A Christian in Exile: Letter to Mosul, Left Behind

The story of ISIS plowing through Mosul, where it has destroyed the shrines of both Christians and their peaceful Muslim neighbors and allowed the Christians to choose exile, subjugation, conversion or death, is a story that is haunting me, as you readers must have figured out. It haunts me because our government saw it coming and said nothing and did nothing. Even now, our leadership and much of the West is silent, and silence implies consent. Churches are destroyed, people are crucified, libraries and ancient manuscripts are put to flame.

And ISIS is not going to simply stop what it’s doing. Already the Christians in the Nineveh plains just a few miles from Mosul, have been cut off from water and electricity; ISIS should be rolling through at any time, now. Things will only get worse. As Mark Movsesian wrote last week in First Things, “ISIS has now shown that it is possible to reestablish the dhimma at the center of the Muslim world. Other Islamist groups will take notice.”

Indeed. This is not a blip that will burn itself out; what we are seeing in Iraq is only the beginning of what will become a world-consuming evil if it is not put down. And who will do that? Not the United States. Not Europe, although Rod Dreher notes that France is offering asylum to these refugees.

The story of the Islamic State advancing unopposed through Iraq is the story, right now, and enough attention is not being paid. This is the assassination of Ferdinand, on steroids.

While news coverage of the story is growing, it is still fairly bare stuff. It has not caught up with what I have gleaned through back channels. In my column at First Things, I found myself once more needing to write about ISIS and Iraq, but I didn’t wish to repeat myself, and with no new headlines, I turned instead to my imagination; I wondered, what might an Iraqi exile write to her neighbors in Mosul, the Muslims who mourned when they left, but spoke up at the risk to their own lives? I hope that is not presumptuous.

To be ripped from our neighborhood, the ancient land we have shared, so companionably for so long, is a tragedy that must transform each of us. I have been forever changed by the experience of being marched away at gunpoint, empty-handed, my past wrested from me. They gave me two choices, leave or die. And you, too, are changed for having to quietly watch me go, or die yourselves. It is not how old neighbors should part.

Why do they do this? Because they can. Because the “great men” and peace-prize-winning princes of the age will not stop them. Because they have been given uniforms and arms, and the sense of strength and prestige that goes with them, and these things are like a salve to their weakness, a balm to their spiritual wounds of inadequacy. Yet, I believe that somewhere deep inside they know this is all an illusion of might, a falsity that feeds their sickness.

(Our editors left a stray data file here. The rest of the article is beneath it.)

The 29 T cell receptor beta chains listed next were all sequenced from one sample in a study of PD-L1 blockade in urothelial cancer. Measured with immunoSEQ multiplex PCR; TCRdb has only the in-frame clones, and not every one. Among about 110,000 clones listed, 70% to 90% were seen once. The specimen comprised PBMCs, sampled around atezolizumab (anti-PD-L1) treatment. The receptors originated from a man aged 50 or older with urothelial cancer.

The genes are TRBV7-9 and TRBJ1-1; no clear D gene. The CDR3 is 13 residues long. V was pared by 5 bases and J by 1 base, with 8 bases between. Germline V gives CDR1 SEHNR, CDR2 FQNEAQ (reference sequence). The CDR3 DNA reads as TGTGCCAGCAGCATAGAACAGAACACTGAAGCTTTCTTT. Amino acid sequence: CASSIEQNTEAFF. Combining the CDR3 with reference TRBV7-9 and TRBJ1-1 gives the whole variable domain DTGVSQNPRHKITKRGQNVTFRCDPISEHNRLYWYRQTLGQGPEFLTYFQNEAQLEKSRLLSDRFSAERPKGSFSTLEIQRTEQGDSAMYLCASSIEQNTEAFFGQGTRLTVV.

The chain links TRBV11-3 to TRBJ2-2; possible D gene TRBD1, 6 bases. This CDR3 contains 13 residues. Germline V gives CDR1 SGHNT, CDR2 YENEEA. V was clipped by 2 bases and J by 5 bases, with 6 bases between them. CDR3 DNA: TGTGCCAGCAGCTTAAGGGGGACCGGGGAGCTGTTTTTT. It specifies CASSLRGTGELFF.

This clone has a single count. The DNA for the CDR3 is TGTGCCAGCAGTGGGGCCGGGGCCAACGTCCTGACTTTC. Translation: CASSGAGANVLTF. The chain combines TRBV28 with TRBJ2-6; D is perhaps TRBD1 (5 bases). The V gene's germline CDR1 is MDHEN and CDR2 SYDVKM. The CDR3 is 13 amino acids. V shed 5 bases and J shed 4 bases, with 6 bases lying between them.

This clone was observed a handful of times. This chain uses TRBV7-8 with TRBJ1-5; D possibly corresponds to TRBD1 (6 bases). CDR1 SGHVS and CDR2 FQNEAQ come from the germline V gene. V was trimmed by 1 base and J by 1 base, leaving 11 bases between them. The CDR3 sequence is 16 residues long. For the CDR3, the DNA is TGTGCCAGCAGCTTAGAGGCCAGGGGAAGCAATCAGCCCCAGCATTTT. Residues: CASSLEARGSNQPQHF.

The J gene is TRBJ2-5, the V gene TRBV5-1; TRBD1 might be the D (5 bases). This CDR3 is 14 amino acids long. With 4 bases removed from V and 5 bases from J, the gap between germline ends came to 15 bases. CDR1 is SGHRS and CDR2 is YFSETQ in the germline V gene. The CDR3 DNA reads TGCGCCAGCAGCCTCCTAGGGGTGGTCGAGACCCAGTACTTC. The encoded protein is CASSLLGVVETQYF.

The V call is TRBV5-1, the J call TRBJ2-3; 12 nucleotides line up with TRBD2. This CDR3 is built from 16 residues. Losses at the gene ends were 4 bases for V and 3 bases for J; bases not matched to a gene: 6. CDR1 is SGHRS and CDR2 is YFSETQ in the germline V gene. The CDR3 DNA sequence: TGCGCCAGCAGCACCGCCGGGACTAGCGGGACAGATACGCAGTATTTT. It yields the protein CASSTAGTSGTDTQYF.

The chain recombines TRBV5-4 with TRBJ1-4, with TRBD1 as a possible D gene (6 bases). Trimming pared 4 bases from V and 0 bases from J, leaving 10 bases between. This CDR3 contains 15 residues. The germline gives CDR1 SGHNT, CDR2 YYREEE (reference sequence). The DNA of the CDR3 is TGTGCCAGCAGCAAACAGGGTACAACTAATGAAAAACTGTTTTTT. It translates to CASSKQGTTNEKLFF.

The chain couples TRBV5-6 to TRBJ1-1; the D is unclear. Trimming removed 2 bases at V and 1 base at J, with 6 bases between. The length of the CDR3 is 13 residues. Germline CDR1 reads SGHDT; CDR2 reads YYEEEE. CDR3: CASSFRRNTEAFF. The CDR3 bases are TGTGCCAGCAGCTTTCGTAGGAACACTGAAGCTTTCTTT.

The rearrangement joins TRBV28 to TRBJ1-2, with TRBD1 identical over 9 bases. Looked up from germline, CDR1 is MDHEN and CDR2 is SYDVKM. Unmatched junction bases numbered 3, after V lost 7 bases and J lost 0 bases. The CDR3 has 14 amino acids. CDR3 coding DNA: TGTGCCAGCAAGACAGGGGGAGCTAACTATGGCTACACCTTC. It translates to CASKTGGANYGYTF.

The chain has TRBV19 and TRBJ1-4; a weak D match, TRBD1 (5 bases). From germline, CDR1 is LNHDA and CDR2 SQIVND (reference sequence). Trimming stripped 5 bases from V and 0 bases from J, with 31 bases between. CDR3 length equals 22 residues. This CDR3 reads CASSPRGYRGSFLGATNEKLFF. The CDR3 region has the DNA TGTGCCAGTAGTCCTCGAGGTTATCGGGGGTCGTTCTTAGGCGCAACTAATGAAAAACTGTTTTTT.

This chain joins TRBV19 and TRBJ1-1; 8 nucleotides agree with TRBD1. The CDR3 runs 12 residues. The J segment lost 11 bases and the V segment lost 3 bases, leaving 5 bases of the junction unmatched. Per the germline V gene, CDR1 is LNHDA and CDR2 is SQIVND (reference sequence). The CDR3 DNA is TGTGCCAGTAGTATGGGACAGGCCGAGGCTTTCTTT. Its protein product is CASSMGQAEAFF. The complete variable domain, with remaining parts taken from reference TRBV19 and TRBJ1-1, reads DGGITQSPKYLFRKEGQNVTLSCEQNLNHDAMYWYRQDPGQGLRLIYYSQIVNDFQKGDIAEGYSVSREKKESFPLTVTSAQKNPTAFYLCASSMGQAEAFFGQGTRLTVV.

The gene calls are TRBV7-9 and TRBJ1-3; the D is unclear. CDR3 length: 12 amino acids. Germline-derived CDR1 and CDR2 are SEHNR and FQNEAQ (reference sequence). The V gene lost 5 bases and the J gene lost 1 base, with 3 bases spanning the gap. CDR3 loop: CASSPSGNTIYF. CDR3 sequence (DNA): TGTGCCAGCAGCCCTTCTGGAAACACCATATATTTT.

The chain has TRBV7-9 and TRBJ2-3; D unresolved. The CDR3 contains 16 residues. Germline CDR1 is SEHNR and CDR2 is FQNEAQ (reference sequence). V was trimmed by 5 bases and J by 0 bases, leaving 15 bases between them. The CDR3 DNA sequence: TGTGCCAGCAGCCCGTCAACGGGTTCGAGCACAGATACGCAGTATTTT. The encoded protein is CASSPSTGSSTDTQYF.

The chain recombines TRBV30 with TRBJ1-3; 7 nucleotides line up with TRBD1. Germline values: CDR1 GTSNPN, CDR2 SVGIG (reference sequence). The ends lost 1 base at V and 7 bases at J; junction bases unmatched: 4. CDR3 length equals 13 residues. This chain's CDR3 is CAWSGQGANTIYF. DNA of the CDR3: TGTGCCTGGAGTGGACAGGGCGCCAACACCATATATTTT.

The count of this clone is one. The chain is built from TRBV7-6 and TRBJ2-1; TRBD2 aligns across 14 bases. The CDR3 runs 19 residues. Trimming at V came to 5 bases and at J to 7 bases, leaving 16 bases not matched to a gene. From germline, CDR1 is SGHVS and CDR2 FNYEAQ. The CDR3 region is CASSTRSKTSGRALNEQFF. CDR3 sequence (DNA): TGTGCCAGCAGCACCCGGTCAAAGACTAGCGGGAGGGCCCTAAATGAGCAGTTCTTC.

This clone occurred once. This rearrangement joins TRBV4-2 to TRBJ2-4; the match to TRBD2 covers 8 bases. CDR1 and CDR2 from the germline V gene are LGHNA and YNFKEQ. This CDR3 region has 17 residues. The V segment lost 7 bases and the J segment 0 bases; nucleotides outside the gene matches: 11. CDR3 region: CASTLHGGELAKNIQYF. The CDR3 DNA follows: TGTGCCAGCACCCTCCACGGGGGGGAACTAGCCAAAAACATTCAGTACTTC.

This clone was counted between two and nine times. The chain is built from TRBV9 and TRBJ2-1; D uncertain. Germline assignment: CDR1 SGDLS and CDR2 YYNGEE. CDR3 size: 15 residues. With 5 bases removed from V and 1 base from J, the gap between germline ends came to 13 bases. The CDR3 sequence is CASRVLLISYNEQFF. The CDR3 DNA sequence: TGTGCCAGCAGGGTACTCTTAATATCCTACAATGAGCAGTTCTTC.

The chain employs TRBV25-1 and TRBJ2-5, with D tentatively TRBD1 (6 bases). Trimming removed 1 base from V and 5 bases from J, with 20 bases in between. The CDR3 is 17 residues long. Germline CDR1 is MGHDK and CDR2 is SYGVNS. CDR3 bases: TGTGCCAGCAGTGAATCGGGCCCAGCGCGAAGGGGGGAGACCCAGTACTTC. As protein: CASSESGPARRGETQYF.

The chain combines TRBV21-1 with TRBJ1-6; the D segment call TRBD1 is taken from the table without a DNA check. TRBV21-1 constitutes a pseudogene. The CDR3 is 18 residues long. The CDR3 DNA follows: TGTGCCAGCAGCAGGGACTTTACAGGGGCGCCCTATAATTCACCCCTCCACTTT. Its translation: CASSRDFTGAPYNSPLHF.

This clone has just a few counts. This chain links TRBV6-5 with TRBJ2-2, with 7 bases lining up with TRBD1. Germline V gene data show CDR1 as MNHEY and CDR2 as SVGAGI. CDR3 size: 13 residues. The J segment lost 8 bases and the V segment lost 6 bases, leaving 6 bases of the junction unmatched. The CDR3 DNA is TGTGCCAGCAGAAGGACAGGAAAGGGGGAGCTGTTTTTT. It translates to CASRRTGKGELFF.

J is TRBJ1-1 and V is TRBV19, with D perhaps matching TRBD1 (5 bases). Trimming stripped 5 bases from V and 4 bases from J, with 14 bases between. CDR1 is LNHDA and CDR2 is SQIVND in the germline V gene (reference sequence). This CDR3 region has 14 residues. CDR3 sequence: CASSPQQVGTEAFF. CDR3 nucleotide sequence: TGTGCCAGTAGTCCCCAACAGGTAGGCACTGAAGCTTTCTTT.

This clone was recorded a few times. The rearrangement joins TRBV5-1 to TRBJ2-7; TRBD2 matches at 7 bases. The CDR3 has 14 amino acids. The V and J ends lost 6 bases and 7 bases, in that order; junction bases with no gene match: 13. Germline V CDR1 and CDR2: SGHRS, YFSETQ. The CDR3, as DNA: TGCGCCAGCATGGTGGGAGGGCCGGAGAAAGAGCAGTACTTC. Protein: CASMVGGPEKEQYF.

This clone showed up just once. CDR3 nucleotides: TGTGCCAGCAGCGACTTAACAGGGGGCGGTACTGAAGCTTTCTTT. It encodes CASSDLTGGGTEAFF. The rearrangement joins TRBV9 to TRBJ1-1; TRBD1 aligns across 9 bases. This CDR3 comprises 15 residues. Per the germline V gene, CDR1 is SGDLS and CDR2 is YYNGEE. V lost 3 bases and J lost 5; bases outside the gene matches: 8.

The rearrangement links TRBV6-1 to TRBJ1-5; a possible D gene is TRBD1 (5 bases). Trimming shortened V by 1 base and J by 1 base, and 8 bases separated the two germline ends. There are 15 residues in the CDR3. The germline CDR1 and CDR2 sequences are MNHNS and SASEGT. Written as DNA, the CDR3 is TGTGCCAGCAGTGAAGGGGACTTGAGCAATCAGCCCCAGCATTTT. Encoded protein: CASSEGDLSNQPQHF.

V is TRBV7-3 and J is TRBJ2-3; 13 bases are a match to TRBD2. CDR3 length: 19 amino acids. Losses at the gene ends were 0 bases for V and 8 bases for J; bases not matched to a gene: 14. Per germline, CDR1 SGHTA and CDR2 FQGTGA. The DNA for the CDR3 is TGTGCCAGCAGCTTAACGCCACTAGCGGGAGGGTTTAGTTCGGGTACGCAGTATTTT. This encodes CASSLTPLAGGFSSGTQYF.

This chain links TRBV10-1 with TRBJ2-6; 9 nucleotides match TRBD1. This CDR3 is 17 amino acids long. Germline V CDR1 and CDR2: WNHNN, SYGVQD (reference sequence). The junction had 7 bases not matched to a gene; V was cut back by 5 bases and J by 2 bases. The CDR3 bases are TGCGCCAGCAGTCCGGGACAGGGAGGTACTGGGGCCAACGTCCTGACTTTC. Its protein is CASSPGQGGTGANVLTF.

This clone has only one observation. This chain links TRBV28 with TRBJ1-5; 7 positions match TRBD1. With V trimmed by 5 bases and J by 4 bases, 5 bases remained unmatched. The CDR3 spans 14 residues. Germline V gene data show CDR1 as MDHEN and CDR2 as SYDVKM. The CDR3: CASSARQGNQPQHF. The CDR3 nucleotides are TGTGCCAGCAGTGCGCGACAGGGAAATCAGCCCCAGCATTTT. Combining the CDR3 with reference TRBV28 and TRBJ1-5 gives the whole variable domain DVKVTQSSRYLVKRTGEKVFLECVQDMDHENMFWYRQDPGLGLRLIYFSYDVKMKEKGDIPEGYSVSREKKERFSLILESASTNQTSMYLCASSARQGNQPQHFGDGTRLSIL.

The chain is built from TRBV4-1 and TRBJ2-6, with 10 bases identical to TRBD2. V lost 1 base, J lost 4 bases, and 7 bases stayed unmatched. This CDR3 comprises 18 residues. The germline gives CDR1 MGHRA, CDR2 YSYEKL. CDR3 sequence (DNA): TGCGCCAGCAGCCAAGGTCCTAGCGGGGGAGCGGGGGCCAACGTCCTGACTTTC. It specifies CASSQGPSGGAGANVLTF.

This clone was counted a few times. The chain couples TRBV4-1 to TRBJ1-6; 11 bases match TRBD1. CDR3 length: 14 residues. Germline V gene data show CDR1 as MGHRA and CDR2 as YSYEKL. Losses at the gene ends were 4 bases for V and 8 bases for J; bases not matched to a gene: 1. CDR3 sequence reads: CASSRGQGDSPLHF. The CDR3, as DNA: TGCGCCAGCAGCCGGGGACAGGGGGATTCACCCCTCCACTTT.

Perhaps that is what makes them so dangerous. Give a security guard with a dejected soul a uniform and he begins to believe he is a police officer. Give weapons and a dubious cause to a people who have felt disrespected and thwarted in their creative ambitions, and they will quickly seek to affirm themselves with a demonstration of their new powers. Having felt like nobodies for too long, they must become somebodies, and this they do by dismantling the personhood of others, by obliterating their pasts.

And so they have pointed missiles at our shrines and holy places, and flattened them. They have confiscated our homes. They gave us no time to collect the treasured mementos or to pack the clothes and photos and spare cash that might sustain us. They killed our friends, so we would know we are only creatures. They forced us to leave with nothing but the clothes on our backs, not even water or medicine or passports or indentifying papers. In this way, they tore us from our past; permitted us no standing, no reflection of who we are.

Read the rest here.

Deacon Greg Kandra has news about outreach, and ways to help, beyond these.

More:

HEARTENING: Lebanese News Anchor Wears “N” in Solidarity with Iraqi Christians
NBC: Have the Last Christians Left Mosul after 2,000 years?
WAPO: Obama Failed to Stop ISIS When He Had the Chance
IRAQI CHRISTIANS: to White House, “Obama, Obama, where are you?”
HUFFPO: ISIS Destroys Shiite Mosques and Shrines
BREITBART: Muslim Resistance to ISIS as Tribes Form Militias
ISRAELI CHRISTIANS: What about our brothers in Iraq?
His Beatitude Ignatius Ephrem Joseph III Younan: Religious Genocide
WSJ: Jihadists in Iraq Erase Cultural Heritage

About Elizabeth Scalia

CLOSE | X

HIDE | X